Eskom warned that unplanned breakdowns could result in load shedding at short notice on Sunday.

This is attributed to a vulnerable system, with generating plants performing at very low levels of reliability.

“With unplanned breakdowns at 9 550MW as at 08h00, the probability of load shedding remains, but will only be implemented if absolutely necessary,” Eskom said in a statement.

The power utility added that its Emergency Response Command Centre is monitoring the system closely.

“Eskom wishes to remind customers that any unexpected shift, such as additional unplanned breakdowns, could result in load shedding at short notice.’

Eskom urged customers to assist by helping to reduce demand by using electricity sparingly:

  • Set air-conditioners’ average temperature at 23ºC
  • Switch off your geysers over peak periods
  • Use the cold water tap rather than using the geyser every time
  • Set your swimming pool pump cycle to run twice a day, three hours at a time for optimal energy use
  • At the end of the day, turn off computers, copiers, printers and fax machines at the switch. Avoid stand-by or sleep mode.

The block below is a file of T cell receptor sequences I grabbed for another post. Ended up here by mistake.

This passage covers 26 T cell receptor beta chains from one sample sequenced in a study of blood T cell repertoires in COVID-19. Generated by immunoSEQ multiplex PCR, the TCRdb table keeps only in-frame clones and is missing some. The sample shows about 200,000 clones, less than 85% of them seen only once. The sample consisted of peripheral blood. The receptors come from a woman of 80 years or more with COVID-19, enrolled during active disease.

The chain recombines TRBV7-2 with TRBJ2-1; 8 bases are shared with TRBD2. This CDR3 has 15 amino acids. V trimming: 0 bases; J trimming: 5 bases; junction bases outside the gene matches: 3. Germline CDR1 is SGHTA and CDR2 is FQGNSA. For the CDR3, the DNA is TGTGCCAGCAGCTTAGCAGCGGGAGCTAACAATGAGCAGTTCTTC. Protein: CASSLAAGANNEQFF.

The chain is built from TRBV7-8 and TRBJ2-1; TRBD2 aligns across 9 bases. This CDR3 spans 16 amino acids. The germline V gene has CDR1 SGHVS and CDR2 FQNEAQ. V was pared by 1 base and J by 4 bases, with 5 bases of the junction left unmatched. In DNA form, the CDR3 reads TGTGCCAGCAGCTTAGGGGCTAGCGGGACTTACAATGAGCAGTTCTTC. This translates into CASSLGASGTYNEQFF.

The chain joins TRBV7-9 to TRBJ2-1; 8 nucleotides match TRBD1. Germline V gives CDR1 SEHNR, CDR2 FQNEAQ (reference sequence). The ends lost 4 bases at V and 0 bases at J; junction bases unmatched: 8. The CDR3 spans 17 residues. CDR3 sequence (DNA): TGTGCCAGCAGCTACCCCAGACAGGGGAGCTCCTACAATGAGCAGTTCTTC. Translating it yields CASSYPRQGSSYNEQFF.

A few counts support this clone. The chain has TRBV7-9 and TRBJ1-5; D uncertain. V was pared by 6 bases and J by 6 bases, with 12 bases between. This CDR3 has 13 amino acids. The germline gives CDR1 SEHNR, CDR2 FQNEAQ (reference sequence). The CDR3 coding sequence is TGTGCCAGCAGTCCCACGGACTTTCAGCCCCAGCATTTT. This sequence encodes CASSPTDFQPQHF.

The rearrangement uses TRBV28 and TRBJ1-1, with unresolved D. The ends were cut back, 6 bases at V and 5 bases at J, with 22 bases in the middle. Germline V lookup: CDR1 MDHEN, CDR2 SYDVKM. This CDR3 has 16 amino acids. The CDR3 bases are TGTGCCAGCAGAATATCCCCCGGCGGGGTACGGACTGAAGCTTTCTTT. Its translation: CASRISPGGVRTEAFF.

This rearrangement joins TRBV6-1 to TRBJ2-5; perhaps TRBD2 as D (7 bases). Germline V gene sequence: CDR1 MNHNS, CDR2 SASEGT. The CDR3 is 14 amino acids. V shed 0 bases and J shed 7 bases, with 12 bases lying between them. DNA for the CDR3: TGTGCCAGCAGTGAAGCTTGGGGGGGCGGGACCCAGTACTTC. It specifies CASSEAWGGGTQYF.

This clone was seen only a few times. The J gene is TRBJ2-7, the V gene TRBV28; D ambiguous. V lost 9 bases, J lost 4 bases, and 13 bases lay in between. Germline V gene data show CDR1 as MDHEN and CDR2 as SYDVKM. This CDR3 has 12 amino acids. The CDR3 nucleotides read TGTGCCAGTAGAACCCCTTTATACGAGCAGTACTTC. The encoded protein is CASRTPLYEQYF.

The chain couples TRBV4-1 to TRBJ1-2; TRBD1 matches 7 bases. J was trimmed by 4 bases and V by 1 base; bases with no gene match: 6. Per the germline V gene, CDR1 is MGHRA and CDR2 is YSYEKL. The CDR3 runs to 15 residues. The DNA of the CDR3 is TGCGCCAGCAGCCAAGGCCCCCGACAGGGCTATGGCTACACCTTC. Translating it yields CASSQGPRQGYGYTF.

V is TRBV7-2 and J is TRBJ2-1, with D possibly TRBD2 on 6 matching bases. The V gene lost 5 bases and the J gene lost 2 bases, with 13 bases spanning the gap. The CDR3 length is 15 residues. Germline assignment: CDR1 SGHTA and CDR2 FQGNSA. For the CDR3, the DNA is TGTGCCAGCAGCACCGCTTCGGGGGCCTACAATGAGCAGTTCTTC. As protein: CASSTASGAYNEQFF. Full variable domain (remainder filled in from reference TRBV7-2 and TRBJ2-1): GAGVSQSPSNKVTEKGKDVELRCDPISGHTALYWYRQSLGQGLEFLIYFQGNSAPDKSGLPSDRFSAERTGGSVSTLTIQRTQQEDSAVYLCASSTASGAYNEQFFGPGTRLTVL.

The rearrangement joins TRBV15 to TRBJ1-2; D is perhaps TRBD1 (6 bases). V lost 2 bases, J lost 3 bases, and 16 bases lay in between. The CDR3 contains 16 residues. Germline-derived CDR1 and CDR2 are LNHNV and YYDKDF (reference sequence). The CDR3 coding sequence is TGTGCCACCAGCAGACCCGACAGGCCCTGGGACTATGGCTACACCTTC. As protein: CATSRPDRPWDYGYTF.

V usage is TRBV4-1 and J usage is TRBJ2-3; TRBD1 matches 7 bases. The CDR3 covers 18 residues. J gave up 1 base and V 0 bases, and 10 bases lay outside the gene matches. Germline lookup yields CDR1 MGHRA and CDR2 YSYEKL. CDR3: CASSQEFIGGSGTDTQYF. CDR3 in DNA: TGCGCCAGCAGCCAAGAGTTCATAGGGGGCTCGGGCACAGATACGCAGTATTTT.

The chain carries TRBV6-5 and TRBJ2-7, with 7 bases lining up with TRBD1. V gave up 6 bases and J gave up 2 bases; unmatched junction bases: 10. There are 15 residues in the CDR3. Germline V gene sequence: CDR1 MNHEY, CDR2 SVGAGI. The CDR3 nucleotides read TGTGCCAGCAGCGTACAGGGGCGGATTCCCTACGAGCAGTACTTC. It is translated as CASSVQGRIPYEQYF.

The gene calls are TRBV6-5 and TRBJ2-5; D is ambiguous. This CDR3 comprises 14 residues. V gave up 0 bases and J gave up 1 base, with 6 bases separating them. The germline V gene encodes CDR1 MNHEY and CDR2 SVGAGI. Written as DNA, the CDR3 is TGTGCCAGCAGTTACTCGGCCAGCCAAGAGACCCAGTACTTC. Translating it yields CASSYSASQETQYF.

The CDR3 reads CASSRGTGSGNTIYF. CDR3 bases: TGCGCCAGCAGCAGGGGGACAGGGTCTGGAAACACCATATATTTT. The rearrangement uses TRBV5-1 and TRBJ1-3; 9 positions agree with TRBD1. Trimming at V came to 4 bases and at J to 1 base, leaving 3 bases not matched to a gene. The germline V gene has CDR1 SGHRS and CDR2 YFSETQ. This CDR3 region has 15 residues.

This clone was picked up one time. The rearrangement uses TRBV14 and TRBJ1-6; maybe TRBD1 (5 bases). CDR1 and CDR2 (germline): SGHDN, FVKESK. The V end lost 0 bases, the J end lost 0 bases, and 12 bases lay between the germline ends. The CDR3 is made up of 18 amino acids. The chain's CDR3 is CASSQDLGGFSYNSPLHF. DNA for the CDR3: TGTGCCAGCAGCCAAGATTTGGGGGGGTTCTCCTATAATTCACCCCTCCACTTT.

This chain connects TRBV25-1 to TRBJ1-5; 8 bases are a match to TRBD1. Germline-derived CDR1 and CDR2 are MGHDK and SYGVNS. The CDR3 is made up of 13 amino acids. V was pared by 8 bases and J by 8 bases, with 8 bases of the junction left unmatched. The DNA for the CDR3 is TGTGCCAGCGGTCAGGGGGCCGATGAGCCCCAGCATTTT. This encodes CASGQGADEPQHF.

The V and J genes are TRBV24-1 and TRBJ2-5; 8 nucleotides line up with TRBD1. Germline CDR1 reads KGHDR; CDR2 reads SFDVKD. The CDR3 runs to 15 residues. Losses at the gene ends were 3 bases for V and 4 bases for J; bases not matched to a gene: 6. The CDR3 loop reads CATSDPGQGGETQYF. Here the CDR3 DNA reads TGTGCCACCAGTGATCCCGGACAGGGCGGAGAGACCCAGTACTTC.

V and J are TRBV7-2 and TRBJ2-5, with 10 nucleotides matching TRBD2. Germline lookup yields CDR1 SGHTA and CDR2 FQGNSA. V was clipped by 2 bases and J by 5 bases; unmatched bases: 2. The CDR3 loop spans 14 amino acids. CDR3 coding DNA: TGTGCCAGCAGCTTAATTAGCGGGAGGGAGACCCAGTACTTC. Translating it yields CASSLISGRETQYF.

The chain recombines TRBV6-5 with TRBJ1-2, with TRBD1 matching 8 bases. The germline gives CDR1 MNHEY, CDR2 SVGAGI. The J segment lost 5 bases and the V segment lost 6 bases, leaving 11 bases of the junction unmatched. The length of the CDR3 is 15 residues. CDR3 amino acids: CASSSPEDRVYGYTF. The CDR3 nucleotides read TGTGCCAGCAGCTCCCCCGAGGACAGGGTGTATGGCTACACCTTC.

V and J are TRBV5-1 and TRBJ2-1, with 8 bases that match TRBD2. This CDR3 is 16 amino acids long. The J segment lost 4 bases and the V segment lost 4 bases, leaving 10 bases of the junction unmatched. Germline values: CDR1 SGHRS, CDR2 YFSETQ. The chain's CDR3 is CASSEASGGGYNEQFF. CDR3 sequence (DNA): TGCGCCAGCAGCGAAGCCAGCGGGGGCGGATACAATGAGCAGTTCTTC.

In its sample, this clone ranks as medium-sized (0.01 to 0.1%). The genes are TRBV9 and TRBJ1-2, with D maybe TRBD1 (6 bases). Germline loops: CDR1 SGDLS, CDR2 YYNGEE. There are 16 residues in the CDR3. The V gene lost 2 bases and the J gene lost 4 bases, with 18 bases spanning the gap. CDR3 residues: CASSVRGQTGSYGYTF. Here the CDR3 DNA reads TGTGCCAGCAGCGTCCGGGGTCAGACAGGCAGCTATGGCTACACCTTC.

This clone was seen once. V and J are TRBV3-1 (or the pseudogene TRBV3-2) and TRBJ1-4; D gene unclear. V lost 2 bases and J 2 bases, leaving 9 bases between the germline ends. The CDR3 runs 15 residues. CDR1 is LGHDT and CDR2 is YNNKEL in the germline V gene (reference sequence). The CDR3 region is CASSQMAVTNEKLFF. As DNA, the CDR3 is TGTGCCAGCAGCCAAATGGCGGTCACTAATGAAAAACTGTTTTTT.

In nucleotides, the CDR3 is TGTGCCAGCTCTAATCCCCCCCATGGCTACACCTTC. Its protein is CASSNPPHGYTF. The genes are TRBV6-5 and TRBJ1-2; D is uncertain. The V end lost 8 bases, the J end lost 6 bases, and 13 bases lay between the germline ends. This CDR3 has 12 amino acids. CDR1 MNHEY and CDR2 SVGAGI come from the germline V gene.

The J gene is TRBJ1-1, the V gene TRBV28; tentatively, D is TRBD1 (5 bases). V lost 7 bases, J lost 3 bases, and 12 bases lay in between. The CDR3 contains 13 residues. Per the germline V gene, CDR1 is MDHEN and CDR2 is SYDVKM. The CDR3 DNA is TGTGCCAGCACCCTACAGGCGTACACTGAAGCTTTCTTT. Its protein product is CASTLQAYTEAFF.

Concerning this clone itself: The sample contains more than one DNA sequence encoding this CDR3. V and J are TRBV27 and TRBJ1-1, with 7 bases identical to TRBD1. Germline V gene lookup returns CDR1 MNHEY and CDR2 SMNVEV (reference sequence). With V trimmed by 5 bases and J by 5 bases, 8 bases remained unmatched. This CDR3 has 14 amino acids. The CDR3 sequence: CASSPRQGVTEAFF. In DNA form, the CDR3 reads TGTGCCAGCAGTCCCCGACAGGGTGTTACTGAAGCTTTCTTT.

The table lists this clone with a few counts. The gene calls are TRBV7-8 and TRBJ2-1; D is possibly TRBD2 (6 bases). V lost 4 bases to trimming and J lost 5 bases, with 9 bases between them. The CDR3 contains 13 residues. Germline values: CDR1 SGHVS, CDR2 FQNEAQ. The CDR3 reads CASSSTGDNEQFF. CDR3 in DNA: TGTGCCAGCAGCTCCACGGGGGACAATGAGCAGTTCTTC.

Eskom Chairperson Jabu Mabuza warned that municipal debt owed to Eskom could approach R30bn by the end of the year, reported Fin24 on Thursday.

Municipal arrear debt increased by R5.2bn from March 2019 to R25.1bn as at the end of September, Eskom’s interim results shows.

Mabuza expressed concern, especially because the growing debt is owed by new debtors.

“It is not the same debtors who are owing more. The need for them to pay for services has been taken away because they continue to see their neighbours get services even when they don’t pay,” Mabuza said.

Eskom reported a R1.3bn net profit for the first half of the year, but anticipates a R20bn full-year loss.

In November, Eskom appointed Andre de Ruyter as the permanent CEO. His appointment follows the resignation of Phakamani Hadebe in July, who quit only after 16 months in the job.

De Ruyter will take on his new role in mid-January 2020.

 – Compiled by Adiel Ismail